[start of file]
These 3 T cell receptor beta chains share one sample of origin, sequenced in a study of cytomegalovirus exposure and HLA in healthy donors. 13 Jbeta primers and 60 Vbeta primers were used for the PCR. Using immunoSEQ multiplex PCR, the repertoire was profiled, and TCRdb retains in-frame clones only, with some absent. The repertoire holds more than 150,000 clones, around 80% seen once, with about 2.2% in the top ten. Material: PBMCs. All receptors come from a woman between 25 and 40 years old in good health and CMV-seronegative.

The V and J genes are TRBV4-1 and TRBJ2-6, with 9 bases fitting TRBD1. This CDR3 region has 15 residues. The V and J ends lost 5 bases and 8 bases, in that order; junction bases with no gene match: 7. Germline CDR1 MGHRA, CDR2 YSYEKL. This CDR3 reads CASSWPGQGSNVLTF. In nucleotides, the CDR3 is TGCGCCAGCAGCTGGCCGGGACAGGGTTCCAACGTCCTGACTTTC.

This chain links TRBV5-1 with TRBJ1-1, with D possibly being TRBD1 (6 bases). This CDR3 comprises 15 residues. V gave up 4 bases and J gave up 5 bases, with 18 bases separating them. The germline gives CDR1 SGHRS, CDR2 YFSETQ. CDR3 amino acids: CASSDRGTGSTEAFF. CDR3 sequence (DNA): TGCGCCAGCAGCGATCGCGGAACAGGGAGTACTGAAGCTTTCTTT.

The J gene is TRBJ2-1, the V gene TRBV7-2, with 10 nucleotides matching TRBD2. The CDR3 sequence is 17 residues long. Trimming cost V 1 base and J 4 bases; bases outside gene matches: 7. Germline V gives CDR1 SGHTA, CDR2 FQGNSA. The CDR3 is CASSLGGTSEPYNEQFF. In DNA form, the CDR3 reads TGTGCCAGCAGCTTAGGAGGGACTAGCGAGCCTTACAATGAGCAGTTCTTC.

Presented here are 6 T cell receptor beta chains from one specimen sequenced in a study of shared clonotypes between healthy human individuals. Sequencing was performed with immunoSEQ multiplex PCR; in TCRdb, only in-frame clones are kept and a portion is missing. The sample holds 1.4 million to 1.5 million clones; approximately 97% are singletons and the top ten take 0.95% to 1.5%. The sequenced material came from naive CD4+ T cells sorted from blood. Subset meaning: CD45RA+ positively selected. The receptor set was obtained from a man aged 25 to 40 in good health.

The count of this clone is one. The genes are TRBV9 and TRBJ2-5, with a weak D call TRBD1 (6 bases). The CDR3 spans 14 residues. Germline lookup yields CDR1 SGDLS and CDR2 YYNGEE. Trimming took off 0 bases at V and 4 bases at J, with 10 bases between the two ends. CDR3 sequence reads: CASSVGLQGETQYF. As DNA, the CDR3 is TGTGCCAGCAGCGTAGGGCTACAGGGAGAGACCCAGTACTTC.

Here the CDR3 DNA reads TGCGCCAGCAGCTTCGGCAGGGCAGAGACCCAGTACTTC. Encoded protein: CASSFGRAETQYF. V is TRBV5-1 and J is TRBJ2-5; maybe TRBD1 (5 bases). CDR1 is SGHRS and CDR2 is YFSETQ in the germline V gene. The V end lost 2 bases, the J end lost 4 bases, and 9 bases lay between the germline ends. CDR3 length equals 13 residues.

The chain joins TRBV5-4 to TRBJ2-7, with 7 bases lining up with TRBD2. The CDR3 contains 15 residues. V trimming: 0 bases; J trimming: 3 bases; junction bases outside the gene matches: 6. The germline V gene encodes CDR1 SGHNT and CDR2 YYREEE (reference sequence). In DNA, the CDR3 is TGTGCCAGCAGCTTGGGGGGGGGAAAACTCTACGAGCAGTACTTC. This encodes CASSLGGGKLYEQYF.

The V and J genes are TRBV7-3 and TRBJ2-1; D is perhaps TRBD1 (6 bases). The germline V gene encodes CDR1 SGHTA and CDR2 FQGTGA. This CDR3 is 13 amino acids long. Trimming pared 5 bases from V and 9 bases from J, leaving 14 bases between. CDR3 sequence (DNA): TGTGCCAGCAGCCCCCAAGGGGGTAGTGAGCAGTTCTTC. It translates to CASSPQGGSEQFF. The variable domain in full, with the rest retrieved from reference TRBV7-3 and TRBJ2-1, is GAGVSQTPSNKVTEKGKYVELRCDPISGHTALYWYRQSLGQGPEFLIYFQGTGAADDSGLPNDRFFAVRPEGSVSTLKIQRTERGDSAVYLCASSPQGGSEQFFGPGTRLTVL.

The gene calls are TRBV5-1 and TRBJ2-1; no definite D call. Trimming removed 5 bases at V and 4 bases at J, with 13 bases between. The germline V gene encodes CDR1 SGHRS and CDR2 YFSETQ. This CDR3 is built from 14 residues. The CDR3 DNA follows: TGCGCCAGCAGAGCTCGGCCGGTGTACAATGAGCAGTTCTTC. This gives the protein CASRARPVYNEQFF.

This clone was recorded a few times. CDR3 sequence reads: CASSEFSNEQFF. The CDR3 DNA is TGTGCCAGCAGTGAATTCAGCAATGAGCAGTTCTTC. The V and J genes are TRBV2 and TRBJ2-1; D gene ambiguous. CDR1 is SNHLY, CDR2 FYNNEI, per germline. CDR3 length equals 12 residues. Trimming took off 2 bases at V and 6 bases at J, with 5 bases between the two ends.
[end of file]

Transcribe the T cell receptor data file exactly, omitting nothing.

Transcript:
These 3 T cell receptor beta chains share one sample of origin, sequenced in a study of cytomegalovirus exposure and HLA in healthy donors. 13 Jbeta primers and 60 Vbeta primers were used for the PCR. Using immunoSEQ multiplex PCR, the repertoire was profiled, and TCRdb retains in-frame clones only, with some absent. The repertoire holds more than 150,000 clones, around 80% seen once, with about 2.2% in the top ten. Material: PBMCs. All receptors come from a woman between 25 and 40 years old in good health and CMV-seronegative.

The V and J genes are TRBV4-1 and TRBJ2-6, with 9 bases fitting TRBD1. This CDR3 region has 15 residues. The V and J ends lost 5 bases and 8 bases, in that order; junction bases with no gene match: 7. Germline CDR1 MGHRA, CDR2 YSYEKL. This CDR3 reads CASSWPGQGSNVLTF. In nucleotides, the CDR3 is TGCGCCAGCAGCTGGCCGGGACAGGGTTCCAACGTCCTGACTTTC.

This chain links TRBV5-1 with TRBJ1-1, with D possibly being TRBD1 (6 bases). This CDR3 comprises 15 residues. V gave up 4 bases and J gave up 5 bases, with 18 bases separating them. The germline gives CDR1 SGHRS, CDR2 YFSETQ. CDR3 amino acids: CASSDRGTGSTEAFF. CDR3 sequence (DNA): TGCGCCAGCAGCGATCGCGGAACAGGGAGTACTGAAGCTTTCTTT.

The J gene is TRBJ2-1, the V gene TRBV7-2, with 10 nucleotides matching TRBD2. The CDR3 sequence is 17 residues long. Trimming cost V 1 base and J 4 bases; bases outside gene matches: 7. Germline V gives CDR1 SGHTA, CDR2 FQGNSA. The CDR3 is CASSLGGTSEPYNEQFF. In DNA form, the CDR3 reads TGTGCCAGCAGCTTAGGAGGGACTAGCGAGCCTTACAATGAGCAGTTCTTC.

Presented here are 6 T cell receptor beta chains from one specimen sequenced in a study of shared clonotypes between healthy human individuals. Sequencing was performed with immunoSEQ multiplex PCR; in TCRdb, only in-frame clones are kept and a portion is missing. The sample holds 1.4 million to 1.5 million clones; approximately 97% are singletons and the top ten take 0.95% to 1.5%. The sequenced material came from naive CD4+ T cells sorted from blood. Subset meaning: CD45RA+ positively selected. The receptor set was obtained from a man aged 25 to 40 in good health.

The count of this clone is one. The genes are TRBV9 and TRBJ2-5, with a weak D call TRBD1 (6 bases). The CDR3 spans 14 residues. Germline lookup yields CDR1 SGDLS and CDR2 YYNGEE. Trimming took off 0 bases at V and 4 bases at J, with 10 bases between the two ends. CDR3 sequence reads: CASSVGLQGETQYF. As DNA, the CDR3 is TGTGCCAGCAGCGTAGGGCTACAGGGAGAGACCCAGTACTTC.

Here the CDR3 DNA reads TGCGCCAGCAGCTTCGGCAGGGCAGAGACCCAGTACTTC. Encoded protein: CASSFGRAETQYF. V is TRBV5-1 and J is TRBJ2-5; maybe TRBD1 (5 bases). CDR1 is SGHRS and CDR2 is YFSETQ in the germline V gene. The V end lost 2 bases, the J end lost 4 bases, and 9 bases lay between the germline ends. CDR3 length equals 13 residues.

The chain joins TRBV5-4 to TRBJ2-7, with 7 bases lining up with TRBD2. The CDR3 contains 15 residues. V trimming: 0 bases; J trimming: 3 bases; junction bases outside the gene matches: 6. The germline V gene encodes CDR1 SGHNT and CDR2 YYREEE (reference sequence). In DNA, the CDR3 is TGTGCCAGCAGCTTGGGGGGGGGAAAACTCTACGAGCAGTACTTC. This encodes CASSLGGGKLYEQYF.

The V and J genes are TRBV7-3 and TRBJ2-1; D is perhaps TRBD1 (6 bases). The germline V gene encodes CDR1 SGHTA and CDR2 FQGTGA. This CDR3 is 13 amino acids long. Trimming pared 5 bases from V and 9 bases from J, leaving 14 bases between. CDR3 sequence (DNA): TGTGCCAGCAGCCCCCAAGGGGGTAGTGAGCAGTTCTTC. It translates to CASSPQGGSEQFF. The variable domain in full, with the rest retrieved from reference TRBV7-3 and TRBJ2-1, is GAGVSQTPSNKVTEKGKYVELRCDPISGHTALYWYRQSLGQGPEFLIYFQGTGAADDSGLPNDRFFAVRPEGSVSTLKIQRTERGDSAVYLCASSPQGGSEQFFGPGTRLTVL.

The gene calls are TRBV5-1 and TRBJ2-1; no definite D call. Trimming removed 5 bases at V and 4 bases at J, with 13 bases between. The germline V gene encodes CDR1 SGHRS and CDR2 YFSETQ. This CDR3 is built from 14 residues. The CDR3 DNA follows: TGCGCCAGCAGAGCTCGGCCGGTGTACAATGAGCAGTTCTTC. This gives the protein CASRARPVYNEQFF.

This clone was recorded a few times. CDR3 sequence reads: CASSEFSNEQFF. The CDR3 DNA is TGTGCCAGCAGTGAATTCAGCAATGAGCAGTTCTTC. The V and J genes are TRBV2 and TRBJ2-1; D gene ambiguous. CDR1 is SNHLY, CDR2 FYNNEI, per germline. CDR3 length equals 12 residues. Trimming took off 2 bases at V and 6 bases at J, with 5 bases between the two ends.